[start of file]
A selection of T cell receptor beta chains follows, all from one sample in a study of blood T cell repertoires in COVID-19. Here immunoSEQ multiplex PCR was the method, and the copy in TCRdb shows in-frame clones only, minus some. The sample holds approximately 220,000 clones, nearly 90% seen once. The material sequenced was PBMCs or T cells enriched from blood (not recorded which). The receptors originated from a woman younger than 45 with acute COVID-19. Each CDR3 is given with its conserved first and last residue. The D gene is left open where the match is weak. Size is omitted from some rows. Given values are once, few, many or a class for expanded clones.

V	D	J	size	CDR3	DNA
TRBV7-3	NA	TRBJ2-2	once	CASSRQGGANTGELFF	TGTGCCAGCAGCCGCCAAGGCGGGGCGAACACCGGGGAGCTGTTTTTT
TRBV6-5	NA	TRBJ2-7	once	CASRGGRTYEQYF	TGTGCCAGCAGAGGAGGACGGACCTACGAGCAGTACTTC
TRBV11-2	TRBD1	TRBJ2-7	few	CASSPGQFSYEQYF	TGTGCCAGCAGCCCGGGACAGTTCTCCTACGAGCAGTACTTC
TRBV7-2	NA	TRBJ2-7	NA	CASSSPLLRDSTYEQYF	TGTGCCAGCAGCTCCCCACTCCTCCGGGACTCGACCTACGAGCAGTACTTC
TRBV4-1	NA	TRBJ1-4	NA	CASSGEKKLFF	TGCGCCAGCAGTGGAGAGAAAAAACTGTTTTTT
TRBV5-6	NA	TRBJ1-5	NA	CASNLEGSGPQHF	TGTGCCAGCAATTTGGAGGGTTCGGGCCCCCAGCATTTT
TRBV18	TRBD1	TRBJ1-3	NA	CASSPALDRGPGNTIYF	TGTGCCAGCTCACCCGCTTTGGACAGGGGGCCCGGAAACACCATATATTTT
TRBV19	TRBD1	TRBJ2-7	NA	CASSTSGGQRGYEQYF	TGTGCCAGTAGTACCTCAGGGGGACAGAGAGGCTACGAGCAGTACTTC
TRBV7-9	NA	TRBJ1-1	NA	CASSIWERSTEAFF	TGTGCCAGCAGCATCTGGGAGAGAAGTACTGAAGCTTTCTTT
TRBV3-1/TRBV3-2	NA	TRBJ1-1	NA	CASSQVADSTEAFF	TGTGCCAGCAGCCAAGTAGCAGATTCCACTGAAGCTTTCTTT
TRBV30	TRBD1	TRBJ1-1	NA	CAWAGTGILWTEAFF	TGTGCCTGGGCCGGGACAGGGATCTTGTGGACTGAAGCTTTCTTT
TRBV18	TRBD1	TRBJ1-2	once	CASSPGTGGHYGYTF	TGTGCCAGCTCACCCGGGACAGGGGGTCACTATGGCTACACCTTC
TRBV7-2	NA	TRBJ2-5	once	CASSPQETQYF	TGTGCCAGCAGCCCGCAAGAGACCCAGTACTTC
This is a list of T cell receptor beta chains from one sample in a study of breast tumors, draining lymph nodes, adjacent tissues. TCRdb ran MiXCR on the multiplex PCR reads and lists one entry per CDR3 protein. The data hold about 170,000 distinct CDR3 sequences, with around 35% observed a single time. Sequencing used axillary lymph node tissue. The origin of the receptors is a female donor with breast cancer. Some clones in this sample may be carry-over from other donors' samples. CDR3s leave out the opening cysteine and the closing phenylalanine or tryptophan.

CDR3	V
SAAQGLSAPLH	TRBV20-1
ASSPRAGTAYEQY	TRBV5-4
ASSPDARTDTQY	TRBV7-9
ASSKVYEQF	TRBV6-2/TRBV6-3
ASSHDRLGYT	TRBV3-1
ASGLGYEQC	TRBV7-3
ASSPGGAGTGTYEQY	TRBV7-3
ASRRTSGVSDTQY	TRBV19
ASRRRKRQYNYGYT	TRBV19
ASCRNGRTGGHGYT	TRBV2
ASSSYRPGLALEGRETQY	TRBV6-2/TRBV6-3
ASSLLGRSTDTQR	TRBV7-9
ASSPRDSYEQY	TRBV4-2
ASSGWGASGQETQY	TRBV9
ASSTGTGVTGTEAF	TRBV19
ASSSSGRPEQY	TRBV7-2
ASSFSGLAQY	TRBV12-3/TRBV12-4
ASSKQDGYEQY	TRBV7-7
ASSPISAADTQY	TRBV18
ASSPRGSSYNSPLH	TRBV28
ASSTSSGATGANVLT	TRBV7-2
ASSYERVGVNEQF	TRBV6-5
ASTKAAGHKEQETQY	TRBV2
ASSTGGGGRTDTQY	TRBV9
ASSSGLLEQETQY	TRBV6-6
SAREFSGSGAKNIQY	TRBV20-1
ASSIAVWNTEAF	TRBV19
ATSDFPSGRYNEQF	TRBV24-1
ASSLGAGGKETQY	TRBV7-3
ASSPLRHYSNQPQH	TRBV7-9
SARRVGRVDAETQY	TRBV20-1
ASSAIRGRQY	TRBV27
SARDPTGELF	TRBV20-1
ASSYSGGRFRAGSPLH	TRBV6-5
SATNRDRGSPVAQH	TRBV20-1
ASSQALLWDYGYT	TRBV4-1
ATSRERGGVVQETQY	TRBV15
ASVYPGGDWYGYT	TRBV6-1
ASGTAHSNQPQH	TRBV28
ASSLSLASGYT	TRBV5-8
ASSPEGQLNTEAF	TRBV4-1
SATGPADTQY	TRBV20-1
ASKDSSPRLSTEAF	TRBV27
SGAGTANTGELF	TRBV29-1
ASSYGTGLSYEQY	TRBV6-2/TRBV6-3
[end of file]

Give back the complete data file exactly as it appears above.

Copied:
A selection of T cell receptor beta chains follows, all from one sample in a study of blood T cell repertoires in COVID-19. Here immunoSEQ multiplex PCR was the method, and the copy in TCRdb shows in-frame clones only, minus some. The sample holds approximately 220,000 clones, nearly 90% seen once. The material sequenced was PBMCs or T cells enriched from blood (not recorded which). The receptors originated from a woman younger than 45 with acute COVID-19. Each CDR3 is given with its conserved first and last residue. The D gene is left open where the match is weak. Size is omitted from some rows. Given values are once, few, many or a class for expanded clones.

V	D	J	size	CDR3	DNA
TRBV7-3	NA	TRBJ2-2	once	CASSRQGGANTGELFF	TGTGCCAGCAGCCGCCAAGGCGGGGCGAACACCGGGGAGCTGTTTTTT
TRBV6-5	NA	TRBJ2-7	once	CASRGGRTYEQYF	TGTGCCAGCAGAGGAGGACGGACCTACGAGCAGTACTTC
TRBV11-2	TRBD1	TRBJ2-7	few	CASSPGQFSYEQYF	TGTGCCAGCAGCCCGGGACAGTTCTCCTACGAGCAGTACTTC
TRBV7-2	NA	TRBJ2-7	NA	CASSSPLLRDSTYEQYF	TGTGCCAGCAGCTCCCCACTCCTCCGGGACTCGACCTACGAGCAGTACTTC
TRBV4-1	NA	TRBJ1-4	NA	CASSGEKKLFF	TGCGCCAGCAGTGGAGAGAAAAAACTGTTTTTT
TRBV5-6	NA	TRBJ1-5	NA	CASNLEGSGPQHF	TGTGCCAGCAATTTGGAGGGTTCGGGCCCCCAGCATTTT
TRBV18	TRBD1	TRBJ1-3	NA	CASSPALDRGPGNTIYF	TGTGCCAGCTCACCCGCTTTGGACAGGGGGCCCGGAAACACCATATATTTT
TRBV19	TRBD1	TRBJ2-7	NA	CASSTSGGQRGYEQYF	TGTGCCAGTAGTACCTCAGGGGGACAGAGAGGCTACGAGCAGTACTTC
TRBV7-9	NA	TRBJ1-1	NA	CASSIWERSTEAFF	TGTGCCAGCAGCATCTGGGAGAGAAGTACTGAAGCTTTCTTT
TRBV3-1/TRBV3-2	NA	TRBJ1-1	NA	CASSQVADSTEAFF	TGTGCCAGCAGCCAAGTAGCAGATTCCACTGAAGCTTTCTTT
TRBV30	TRBD1	TRBJ1-1	NA	CAWAGTGILWTEAFF	TGTGCCTGGGCCGGGACAGGGATCTTGTGGACTGAAGCTTTCTTT
TRBV18	TRBD1	TRBJ1-2	once	CASSPGTGGHYGYTF	TGTGCCAGCTCACCCGGGACAGGGGGTCACTATGGCTACACCTTC
TRBV7-2	NA	TRBJ2-5	once	CASSPQETQYF	TGTGCCAGCAGCCCGCAAGAGACCCAGTACTTC
This is a list of T cell receptor beta chains from one sample in a study of breast tumors, draining lymph nodes, adjacent tissues. TCRdb ran MiXCR on the multiplex PCR reads and lists one entry per CDR3 protein. The data hold about 170,000 distinct CDR3 sequences, with around 35% observed a single time. Sequencing used axillary lymph node tissue. The origin of the receptors is a female donor with breast cancer. Some clones in this sample may be carry-over from other donors' samples. CDR3s leave out the opening cysteine and the closing phenylalanine or tryptophan.

CDR3	V
SAAQGLSAPLH	TRBV20-1
ASSPRAGTAYEQY	TRBV5-4
ASSPDARTDTQY	TRBV7-9
ASSKVYEQF	TRBV6-2/TRBV6-3
ASSHDRLGYT	TRBV3-1
ASGLGYEQC	TRBV7-3
ASSPGGAGTGTYEQY	TRBV7-3
ASRRTSGVSDTQY	TRBV19
ASRRRKRQYNYGYT	TRBV19
ASCRNGRTGGHGYT	TRBV2
ASSSYRPGLALEGRETQY	TRBV6-2/TRBV6-3
ASSLLGRSTDTQR	TRBV7-9
ASSPRDSYEQY	TRBV4-2
ASSGWGASGQETQY	TRBV9
ASSTGTGVTGTEAF	TRBV19
ASSSSGRPEQY	TRBV7-2
ASSFSGLAQY	TRBV12-3/TRBV12-4
ASSKQDGYEQY	TRBV7-7
ASSPISAADTQY	TRBV18
ASSPRGSSYNSPLH	TRBV28
ASSTSSGATGANVLT	TRBV7-2
ASSYERVGVNEQF	TRBV6-5
ASTKAAGHKEQETQY	TRBV2
ASSTGGGGRTDTQY	TRBV9
ASSSGLLEQETQY	TRBV6-6
SAREFSGSGAKNIQY	TRBV20-1
ASSIAVWNTEAF	TRBV19
ATSDFPSGRYNEQF	TRBV24-1
ASSLGAGGKETQY	TRBV7-3
ASSPLRHYSNQPQH	TRBV7-9
SARRVGRVDAETQY	TRBV20-1
ASSAIRGRQY	TRBV27
SARDPTGELF	TRBV20-1
ASSYSGGRFRAGSPLH	TRBV6-5
SATNRDRGSPVAQH	TRBV20-1
ASSQALLWDYGYT	TRBV4-1
ATSRERGGVVQETQY	TRBV15
ASVYPGGDWYGYT	TRBV6-1
ASGTAHSNQPQH	TRBV28
ASSLSLASGYT	TRBV5-8
ASSPEGQLNTEAF	TRBV4-1
SATGPADTQY	TRBV20-1
ASKDSSPRLSTEAF	TRBV27
SGAGTANTGELF	TRBV29-1
ASSYGTGLSYEQY	TRBV6-2/TRBV6-3